Prosper : Smart Money Magazine Prosper.com An Ebay of Loans

Such peer-to-peer Web sites cut out the middlemen -- the banks -- by connecting borrowers with people willing to lend. Despite deadbeats, lenders say they're making money.
Smart Money Magazine

Greg Bequette, a slow-speaking man with a sly sense of humor, is an accounting specialist with the University of California, a volunteer firefighter, an amateur genealogist and not-so-born-to-be-wild biker. As if that's not enough, he recently added a fifth avocation to his repertoire: banker.

Since last summer, Bequette has lent $750,000 of his personal cash to 157 strangers around the country, including $1,338 to a goatee-wearing salesman to buy an engagement ring, $6,211 to a California woman looking to market her "all natural" skin and nail supplement, and $3,000 to a Kansas City, Mo., couple to upgrade their tanning salon.

His clients call him "Pensioner" -- that's his handle on Prosper.com <http://www.prosper.com/>, a Web site that serves as a sort of eBay for loans. On Prosper, folks ranging from teenage moms to CEOs post listings on the site explaining why they need to borrow money; consumers looking to make loans bid with interest-rate offers as high as 30%.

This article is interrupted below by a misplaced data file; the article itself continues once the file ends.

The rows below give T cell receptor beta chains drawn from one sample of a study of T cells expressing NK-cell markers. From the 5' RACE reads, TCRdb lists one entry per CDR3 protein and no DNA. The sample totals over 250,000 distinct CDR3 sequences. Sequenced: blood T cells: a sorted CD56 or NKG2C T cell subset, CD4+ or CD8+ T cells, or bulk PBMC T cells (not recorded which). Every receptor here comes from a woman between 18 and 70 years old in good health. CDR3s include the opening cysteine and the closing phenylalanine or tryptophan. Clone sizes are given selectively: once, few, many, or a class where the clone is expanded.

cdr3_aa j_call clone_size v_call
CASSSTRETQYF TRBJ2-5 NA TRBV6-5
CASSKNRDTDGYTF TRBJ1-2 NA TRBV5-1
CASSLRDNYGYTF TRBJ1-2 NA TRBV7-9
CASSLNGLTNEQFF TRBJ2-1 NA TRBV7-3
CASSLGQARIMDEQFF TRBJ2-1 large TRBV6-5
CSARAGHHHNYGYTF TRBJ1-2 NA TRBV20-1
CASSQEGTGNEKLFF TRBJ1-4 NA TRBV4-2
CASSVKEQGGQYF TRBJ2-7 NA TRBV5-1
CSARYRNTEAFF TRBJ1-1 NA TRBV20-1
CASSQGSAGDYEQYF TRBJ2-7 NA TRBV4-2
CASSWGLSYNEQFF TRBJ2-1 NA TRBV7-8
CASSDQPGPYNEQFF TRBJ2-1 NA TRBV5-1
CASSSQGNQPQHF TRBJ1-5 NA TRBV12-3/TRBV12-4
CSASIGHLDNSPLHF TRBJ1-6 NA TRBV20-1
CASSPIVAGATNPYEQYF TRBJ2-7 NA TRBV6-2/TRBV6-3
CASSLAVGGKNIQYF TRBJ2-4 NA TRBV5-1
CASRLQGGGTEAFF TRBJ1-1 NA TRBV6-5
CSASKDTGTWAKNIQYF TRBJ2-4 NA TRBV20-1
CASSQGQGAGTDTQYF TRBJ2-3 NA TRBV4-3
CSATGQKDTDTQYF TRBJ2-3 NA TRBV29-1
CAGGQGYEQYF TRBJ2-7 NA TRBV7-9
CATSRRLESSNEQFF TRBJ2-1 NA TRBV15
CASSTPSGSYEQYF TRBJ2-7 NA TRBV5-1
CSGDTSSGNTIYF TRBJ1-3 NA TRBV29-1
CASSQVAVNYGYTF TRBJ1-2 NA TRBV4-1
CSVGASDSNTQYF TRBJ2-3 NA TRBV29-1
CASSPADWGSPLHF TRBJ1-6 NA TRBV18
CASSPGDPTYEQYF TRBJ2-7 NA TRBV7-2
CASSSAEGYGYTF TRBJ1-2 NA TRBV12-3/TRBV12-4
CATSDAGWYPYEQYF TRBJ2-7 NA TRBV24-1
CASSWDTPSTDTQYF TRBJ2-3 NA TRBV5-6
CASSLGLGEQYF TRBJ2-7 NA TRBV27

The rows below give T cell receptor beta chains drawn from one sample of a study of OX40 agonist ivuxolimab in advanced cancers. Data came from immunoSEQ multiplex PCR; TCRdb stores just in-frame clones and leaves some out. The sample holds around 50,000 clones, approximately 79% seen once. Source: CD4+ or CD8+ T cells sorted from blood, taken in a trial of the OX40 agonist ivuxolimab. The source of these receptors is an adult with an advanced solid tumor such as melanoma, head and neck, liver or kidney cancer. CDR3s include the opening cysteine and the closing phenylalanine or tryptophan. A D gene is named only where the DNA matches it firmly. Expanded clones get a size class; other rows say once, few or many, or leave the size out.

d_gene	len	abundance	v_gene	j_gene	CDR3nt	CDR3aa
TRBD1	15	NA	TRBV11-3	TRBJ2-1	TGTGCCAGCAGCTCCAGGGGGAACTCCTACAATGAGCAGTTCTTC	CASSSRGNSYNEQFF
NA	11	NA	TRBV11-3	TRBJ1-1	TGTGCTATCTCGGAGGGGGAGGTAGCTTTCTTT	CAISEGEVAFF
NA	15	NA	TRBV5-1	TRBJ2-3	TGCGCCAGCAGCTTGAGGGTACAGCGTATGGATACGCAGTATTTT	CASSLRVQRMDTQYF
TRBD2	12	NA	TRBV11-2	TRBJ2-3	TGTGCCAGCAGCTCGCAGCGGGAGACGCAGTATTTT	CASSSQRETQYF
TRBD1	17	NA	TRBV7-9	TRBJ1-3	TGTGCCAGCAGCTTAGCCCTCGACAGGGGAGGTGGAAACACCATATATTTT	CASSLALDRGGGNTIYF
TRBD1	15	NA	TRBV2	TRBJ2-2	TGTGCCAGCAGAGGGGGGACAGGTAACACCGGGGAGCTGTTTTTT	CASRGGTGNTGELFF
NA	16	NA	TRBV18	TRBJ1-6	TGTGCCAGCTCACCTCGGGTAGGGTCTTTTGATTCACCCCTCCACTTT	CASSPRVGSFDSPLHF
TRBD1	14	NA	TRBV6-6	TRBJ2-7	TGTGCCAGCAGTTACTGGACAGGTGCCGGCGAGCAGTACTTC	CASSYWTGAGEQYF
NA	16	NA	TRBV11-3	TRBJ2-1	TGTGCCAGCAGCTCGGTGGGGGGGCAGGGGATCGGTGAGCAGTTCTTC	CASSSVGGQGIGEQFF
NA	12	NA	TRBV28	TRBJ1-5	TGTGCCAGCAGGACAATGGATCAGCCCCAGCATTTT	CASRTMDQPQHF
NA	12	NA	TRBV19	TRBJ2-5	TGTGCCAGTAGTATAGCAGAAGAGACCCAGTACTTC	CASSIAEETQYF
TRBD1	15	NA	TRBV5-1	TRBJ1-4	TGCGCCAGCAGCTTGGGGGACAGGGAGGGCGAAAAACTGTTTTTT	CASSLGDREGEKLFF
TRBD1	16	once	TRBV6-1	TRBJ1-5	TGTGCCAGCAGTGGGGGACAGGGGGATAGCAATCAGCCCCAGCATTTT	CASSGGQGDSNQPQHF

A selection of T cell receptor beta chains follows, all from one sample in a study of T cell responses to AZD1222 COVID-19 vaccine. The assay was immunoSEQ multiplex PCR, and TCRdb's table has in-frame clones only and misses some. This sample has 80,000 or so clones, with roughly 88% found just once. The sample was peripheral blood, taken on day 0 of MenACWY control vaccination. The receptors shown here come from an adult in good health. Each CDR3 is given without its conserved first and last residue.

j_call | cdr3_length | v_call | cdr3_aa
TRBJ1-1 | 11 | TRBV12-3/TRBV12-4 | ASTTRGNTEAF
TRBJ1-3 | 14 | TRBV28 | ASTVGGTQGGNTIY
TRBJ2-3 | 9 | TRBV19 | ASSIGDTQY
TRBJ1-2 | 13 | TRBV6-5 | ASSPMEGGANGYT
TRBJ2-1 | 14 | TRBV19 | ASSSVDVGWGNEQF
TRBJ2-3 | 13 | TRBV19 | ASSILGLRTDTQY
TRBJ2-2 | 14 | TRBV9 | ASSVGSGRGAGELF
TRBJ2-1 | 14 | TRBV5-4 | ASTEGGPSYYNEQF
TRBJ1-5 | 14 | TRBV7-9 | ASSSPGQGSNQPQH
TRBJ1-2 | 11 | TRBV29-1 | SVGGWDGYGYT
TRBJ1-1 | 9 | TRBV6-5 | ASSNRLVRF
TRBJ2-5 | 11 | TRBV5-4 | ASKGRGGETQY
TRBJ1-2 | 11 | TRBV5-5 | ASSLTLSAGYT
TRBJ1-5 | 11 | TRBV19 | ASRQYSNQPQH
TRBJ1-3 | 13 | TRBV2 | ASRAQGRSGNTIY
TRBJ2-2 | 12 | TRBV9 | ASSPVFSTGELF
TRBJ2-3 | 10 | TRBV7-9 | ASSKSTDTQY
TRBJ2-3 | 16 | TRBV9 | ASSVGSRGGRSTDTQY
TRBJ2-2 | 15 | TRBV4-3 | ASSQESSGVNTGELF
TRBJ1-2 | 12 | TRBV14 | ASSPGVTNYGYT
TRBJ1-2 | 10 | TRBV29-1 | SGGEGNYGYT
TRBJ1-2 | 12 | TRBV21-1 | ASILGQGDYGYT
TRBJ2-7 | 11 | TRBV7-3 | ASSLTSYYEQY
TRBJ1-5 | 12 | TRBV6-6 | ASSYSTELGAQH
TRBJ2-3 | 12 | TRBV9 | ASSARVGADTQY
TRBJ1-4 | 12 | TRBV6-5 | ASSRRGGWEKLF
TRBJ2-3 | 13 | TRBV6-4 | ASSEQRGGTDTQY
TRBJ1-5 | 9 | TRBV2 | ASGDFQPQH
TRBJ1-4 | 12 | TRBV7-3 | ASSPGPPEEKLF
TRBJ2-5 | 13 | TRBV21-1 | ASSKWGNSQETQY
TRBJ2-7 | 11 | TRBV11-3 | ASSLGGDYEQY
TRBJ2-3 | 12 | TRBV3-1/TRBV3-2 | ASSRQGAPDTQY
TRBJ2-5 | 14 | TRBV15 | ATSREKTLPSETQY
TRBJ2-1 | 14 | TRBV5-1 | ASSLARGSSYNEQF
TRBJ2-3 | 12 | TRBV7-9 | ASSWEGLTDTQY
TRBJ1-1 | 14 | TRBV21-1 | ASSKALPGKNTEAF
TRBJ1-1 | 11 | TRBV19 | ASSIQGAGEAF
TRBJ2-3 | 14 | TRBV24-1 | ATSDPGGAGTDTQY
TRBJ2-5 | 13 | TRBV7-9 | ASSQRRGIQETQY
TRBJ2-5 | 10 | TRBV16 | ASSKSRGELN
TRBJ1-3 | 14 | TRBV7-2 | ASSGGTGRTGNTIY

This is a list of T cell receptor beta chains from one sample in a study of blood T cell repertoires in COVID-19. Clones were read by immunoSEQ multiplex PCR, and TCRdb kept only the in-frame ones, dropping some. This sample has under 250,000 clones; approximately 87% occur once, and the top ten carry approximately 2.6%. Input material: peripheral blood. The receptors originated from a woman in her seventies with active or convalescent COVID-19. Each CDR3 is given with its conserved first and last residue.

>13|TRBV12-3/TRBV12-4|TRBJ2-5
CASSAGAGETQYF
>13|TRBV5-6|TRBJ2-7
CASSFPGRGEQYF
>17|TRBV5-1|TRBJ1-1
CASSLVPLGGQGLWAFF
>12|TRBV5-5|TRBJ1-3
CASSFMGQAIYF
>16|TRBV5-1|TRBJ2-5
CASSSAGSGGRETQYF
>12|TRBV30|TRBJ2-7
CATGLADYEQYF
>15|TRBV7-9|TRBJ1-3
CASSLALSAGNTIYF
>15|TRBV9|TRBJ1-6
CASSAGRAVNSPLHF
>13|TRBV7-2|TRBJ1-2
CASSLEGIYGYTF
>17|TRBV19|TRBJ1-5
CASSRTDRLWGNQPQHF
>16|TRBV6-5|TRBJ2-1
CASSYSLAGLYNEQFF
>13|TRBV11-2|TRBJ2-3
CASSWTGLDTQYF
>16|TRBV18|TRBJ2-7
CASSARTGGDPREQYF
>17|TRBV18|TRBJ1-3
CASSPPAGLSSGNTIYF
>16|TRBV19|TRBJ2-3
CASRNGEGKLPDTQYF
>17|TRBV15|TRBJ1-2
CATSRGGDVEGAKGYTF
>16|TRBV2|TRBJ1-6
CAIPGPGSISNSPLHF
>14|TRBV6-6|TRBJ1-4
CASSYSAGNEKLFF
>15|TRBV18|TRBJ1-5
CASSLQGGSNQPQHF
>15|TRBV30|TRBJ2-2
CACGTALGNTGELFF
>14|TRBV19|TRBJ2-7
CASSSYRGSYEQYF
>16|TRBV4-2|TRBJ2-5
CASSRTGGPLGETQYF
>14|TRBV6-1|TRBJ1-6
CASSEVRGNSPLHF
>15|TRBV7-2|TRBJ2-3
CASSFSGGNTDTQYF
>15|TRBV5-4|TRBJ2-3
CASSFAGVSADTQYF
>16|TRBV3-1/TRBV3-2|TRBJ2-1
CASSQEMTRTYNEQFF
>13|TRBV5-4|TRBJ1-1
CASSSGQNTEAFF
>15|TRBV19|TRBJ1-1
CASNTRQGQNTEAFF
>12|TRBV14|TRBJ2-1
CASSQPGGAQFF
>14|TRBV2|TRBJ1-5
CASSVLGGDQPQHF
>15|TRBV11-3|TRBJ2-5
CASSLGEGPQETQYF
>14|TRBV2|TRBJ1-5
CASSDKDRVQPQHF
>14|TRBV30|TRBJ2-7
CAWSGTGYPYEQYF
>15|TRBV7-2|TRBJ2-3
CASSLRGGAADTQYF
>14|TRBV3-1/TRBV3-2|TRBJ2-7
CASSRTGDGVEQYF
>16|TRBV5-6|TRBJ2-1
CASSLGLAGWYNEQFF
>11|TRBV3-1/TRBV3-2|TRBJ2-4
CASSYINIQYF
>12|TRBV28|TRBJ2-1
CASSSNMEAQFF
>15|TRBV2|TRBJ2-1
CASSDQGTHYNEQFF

More fun than Picking Stocks

Bequette fell hard for the concept when a co-worker showed him the site last summer. He loves analyzing borrowers' credit data and reading their colorful essays. "It's even more fun than picking stocks," he says.

By fall, he'd cashed in his mutual funds and lent half a million dollars, including $4,800 to a beef-jerky maker and $12,000 to an Alabama pet groomer. When that stash was gone, he got a $250,000 second mortgage and lent that out, too.